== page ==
More MS news articles for June 1999

Marrow transplant breakthrough holds wider promise

Wednesday June 2, 6:21 pm Eastern Time
Release at 5 p.m. (2100 GMT)
By Leslie Gevirtz

BOSTON, June 2 (Reuters) - A new technique in bone marrow transplants holds the promise of treatment for a variety of immune disorders including arthritis, diabetes and multiple sclerosis, Thursday's New England Journal of Medicine said.

The technique allowed researchers to devise a way to make the T cells in the donated marrow "tolerant" of the recipients tissue.

The experimental technique "is really about all sorts of immune regulation," the study's lead author, Dr. Eva Guinan, said in an interview from her office at the Dana-Farber Cancer Institute in Boston.

"It's definitely about heart and kidney and liver transplants and it may very well be about rheumatoid arthritis, and multiple sclerosis and diabetes and other things that are dependent on immune recognition," she said.

The study involved 12 cancer patients, ranging in age from 6 months to 26 years old, who had failed to respond to chemotherapy, radiation therapy, and earlier bone marrow transplants.

Bone marrow transplants have become standard treatment for patients who are born with diseases of the blood, who have their bone marrow fail or who have cancers such as leukemia that originate in the bone marrow. These patients "really didn't have any other treatment option," said Guinan's co-author Dr. Lee Nadler.

The new technique involved paralyzing specific T cells. T cells are the immune system cells that fight infection, stand guard against cancer and attack foreign tissue. One of the main complications of conventional bone marrow transplants is graft-versus-host disease, a potentially fatal condition in which T cells in donated bone marrow launch an attack against recipients' tissue.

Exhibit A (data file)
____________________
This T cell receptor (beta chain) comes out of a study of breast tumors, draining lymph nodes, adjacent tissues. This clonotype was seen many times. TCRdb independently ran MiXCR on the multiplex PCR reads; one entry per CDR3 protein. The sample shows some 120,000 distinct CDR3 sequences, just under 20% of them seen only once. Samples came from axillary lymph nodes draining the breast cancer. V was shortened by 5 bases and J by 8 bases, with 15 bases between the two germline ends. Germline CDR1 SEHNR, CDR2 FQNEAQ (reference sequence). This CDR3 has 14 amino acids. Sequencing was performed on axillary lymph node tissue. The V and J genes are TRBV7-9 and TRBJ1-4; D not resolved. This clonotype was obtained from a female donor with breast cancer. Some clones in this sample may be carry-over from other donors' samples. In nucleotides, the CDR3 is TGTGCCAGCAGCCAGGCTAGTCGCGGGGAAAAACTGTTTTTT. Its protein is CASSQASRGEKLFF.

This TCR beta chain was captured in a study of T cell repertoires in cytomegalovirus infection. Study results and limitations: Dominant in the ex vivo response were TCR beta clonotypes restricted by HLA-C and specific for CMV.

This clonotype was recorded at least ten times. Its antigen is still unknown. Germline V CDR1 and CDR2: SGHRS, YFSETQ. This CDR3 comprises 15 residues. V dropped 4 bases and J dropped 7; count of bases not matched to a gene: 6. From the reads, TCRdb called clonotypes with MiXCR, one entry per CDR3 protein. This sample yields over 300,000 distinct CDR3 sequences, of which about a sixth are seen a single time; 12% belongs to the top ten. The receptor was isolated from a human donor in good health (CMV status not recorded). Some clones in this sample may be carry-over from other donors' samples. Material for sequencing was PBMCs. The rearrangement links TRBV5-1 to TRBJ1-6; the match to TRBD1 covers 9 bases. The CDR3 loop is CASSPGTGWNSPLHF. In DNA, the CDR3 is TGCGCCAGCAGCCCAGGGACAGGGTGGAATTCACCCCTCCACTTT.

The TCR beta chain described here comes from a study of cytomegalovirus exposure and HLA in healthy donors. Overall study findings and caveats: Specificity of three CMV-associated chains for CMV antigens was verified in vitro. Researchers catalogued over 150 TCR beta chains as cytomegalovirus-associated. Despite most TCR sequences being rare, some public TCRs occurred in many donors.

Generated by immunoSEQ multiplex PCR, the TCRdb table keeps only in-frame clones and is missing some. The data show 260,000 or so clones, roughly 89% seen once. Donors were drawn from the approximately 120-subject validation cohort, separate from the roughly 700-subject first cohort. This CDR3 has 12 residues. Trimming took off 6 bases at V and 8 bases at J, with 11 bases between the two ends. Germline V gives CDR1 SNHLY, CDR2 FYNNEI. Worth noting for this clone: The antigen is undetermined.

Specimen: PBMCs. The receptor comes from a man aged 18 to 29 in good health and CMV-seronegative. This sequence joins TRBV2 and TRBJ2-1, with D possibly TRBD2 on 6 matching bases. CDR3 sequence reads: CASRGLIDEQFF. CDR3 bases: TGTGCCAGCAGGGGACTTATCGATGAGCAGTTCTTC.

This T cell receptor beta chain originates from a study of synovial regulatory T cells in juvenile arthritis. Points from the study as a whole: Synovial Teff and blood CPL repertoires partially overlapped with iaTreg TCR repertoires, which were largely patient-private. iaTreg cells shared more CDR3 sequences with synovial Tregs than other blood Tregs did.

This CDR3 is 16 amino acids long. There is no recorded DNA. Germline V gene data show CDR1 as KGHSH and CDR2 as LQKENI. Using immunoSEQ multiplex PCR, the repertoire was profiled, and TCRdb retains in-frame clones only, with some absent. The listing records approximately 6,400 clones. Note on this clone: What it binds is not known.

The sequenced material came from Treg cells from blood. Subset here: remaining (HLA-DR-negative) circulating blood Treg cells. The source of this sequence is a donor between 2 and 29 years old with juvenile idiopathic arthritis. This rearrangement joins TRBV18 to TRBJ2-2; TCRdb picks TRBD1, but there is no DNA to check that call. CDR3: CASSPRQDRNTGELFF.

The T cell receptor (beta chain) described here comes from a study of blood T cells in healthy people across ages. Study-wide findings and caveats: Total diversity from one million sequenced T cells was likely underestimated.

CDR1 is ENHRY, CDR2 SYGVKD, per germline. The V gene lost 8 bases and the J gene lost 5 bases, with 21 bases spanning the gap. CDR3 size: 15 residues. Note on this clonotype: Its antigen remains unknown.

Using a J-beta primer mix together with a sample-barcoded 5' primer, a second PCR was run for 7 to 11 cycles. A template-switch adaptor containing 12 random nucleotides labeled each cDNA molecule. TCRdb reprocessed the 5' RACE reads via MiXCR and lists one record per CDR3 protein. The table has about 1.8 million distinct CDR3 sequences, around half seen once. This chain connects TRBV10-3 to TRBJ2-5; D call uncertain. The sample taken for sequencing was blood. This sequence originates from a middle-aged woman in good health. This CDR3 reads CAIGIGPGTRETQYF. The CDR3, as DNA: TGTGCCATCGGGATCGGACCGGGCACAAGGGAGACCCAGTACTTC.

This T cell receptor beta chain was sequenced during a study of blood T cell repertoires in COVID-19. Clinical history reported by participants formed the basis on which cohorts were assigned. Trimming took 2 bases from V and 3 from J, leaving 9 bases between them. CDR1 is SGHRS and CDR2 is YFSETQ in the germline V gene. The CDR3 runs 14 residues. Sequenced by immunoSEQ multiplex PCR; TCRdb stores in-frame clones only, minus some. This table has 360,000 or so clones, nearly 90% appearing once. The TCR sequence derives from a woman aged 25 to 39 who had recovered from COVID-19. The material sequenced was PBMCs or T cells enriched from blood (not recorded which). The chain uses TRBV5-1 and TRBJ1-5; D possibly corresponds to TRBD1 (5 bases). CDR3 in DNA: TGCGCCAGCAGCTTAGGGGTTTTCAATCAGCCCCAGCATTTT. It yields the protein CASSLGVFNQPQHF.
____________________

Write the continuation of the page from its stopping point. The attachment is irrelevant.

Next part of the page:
It was the first time the method, which has been known to work in laboratory experiments for the past three-to-five years, was used in humans.

"What we're doing with the new technique is to punch a hole in the immune system - to paralyze the specific T cells responsible for tissue rejection, but to leave intact those that fight infection and guard against cancer," Nadler said.

The method involves removing some white blood cells from a a patient and then treating the cells with chemotherapy and radiation to kill off their immune system. Bone marrow is then taken from a parent or sibling. The marrow and white blood cells are combined along with a chemical, CTLA-4-Ig, made by the Cambridge, Mass., biotech company Repligen Corp., and incubated for 36 hours, Guinan explained. The concoction is then transferred to the patient.

Seven of the 12 patients died after the procedure, but none of the deaths was due to tissue rejection. Five of the 12 were alive and in remission from 4.5 to 29 months after transplantation.

The method, which Dr. Baruj Benacerraf, winner of the 1980 Nobel Prize in Medicine called "a pioneer work," significantly extends the option of transplants to nearly everyone with a partially matched donor such as a blood relative.
Guinan said the study was continuing and that further research will be needed "to really prove the concept."